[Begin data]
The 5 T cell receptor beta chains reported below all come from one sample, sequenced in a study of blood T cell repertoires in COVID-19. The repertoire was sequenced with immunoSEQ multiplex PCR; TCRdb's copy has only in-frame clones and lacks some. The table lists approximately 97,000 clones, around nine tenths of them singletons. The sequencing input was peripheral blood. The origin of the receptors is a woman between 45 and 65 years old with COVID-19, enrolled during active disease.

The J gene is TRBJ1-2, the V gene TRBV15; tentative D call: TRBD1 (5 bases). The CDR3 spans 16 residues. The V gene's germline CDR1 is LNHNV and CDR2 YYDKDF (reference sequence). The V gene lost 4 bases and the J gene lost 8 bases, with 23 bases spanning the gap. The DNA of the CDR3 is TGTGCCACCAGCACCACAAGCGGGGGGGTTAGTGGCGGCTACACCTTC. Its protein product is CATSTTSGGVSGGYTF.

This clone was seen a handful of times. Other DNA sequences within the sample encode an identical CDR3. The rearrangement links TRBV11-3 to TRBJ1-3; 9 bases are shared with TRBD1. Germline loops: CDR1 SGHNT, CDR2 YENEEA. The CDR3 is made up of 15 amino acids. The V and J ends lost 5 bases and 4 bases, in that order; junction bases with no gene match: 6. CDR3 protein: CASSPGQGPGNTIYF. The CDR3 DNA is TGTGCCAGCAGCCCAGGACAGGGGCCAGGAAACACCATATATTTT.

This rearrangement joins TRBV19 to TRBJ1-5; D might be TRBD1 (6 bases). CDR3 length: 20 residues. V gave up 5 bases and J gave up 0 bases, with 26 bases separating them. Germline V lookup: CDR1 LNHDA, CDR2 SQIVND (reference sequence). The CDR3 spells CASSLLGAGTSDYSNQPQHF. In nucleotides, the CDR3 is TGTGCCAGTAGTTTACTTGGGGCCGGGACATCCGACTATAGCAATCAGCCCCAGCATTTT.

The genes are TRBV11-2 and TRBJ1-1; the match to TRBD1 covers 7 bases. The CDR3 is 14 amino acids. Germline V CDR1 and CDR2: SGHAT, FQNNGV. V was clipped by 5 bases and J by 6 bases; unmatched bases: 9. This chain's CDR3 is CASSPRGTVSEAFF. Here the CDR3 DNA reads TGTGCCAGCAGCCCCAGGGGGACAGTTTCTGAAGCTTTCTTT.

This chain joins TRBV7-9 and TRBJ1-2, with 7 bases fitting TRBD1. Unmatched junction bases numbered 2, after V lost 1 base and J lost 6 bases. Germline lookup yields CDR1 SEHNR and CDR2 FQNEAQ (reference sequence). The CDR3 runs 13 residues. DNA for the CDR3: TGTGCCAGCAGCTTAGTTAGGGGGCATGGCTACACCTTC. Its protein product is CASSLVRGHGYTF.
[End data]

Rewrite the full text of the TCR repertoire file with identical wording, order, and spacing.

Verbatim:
The 5 T cell receptor beta chains reported below all come from one sample, sequenced in a study of blood T cell repertoires in COVID-19. The repertoire was sequenced with immunoSEQ multiplex PCR; TCRdb's copy has only in-frame clones and lacks some. The table lists approximately 97,000 clones, around nine tenths of them singletons. The sequencing input was peripheral blood. The origin of the receptors is a woman between 45 and 65 years old with COVID-19, enrolled during active disease.

The J gene is TRBJ1-2, the V gene TRBV15; tentative D call: TRBD1 (5 bases). The CDR3 spans 16 residues. The V gene's germline CDR1 is LNHNV and CDR2 YYDKDF (reference sequence). The V gene lost 4 bases and the J gene lost 8 bases, with 23 bases spanning the gap. The DNA of the CDR3 is TGTGCCACCAGCACCACAAGCGGGGGGGTTAGTGGCGGCTACACCTTC. Its protein product is CATSTTSGGVSGGYTF.

This clone was seen a handful of times. Other DNA sequences within the sample encode an identical CDR3. The rearrangement links TRBV11-3 to TRBJ1-3; 9 bases are shared with TRBD1. Germline loops: CDR1 SGHNT, CDR2 YENEEA. The CDR3 is made up of 15 amino acids. The V and J ends lost 5 bases and 4 bases, in that order; junction bases with no gene match: 6. CDR3 protein: CASSPGQGPGNTIYF. The CDR3 DNA is TGTGCCAGCAGCCCAGGACAGGGGCCAGGAAACACCATATATTTT.

This rearrangement joins TRBV19 to TRBJ1-5; D might be TRBD1 (6 bases). CDR3 length: 20 residues. V gave up 5 bases and J gave up 0 bases, with 26 bases separating them. Germline V lookup: CDR1 LNHDA, CDR2 SQIVND (reference sequence). The CDR3 spells CASSLLGAGTSDYSNQPQHF. In nucleotides, the CDR3 is TGTGCCAGTAGTTTACTTGGGGCCGGGACATCCGACTATAGCAATCAGCCCCAGCATTTT.

The genes are TRBV11-2 and TRBJ1-1; the match to TRBD1 covers 7 bases. The CDR3 is 14 amino acids. Germline V CDR1 and CDR2: SGHAT, FQNNGV. V was clipped by 5 bases and J by 6 bases; unmatched bases: 9. This chain's CDR3 is CASSPRGTVSEAFF. Here the CDR3 DNA reads TGTGCCAGCAGCCCCAGGGGGACAGTTTCTGAAGCTTTCTTT.

This chain joins TRBV7-9 and TRBJ1-2, with 7 bases fitting TRBD1. Unmatched junction bases numbered 2, after V lost 1 base and J lost 6 bases. Germline lookup yields CDR1 SEHNR and CDR2 FQNEAQ (reference sequence). The CDR3 runs 13 residues. DNA for the CDR3: TGTGCCAGCAGCTTAGTTAGGGGGCATGGCTACACCTTC. Its protein product is CASSLVRGHGYTF.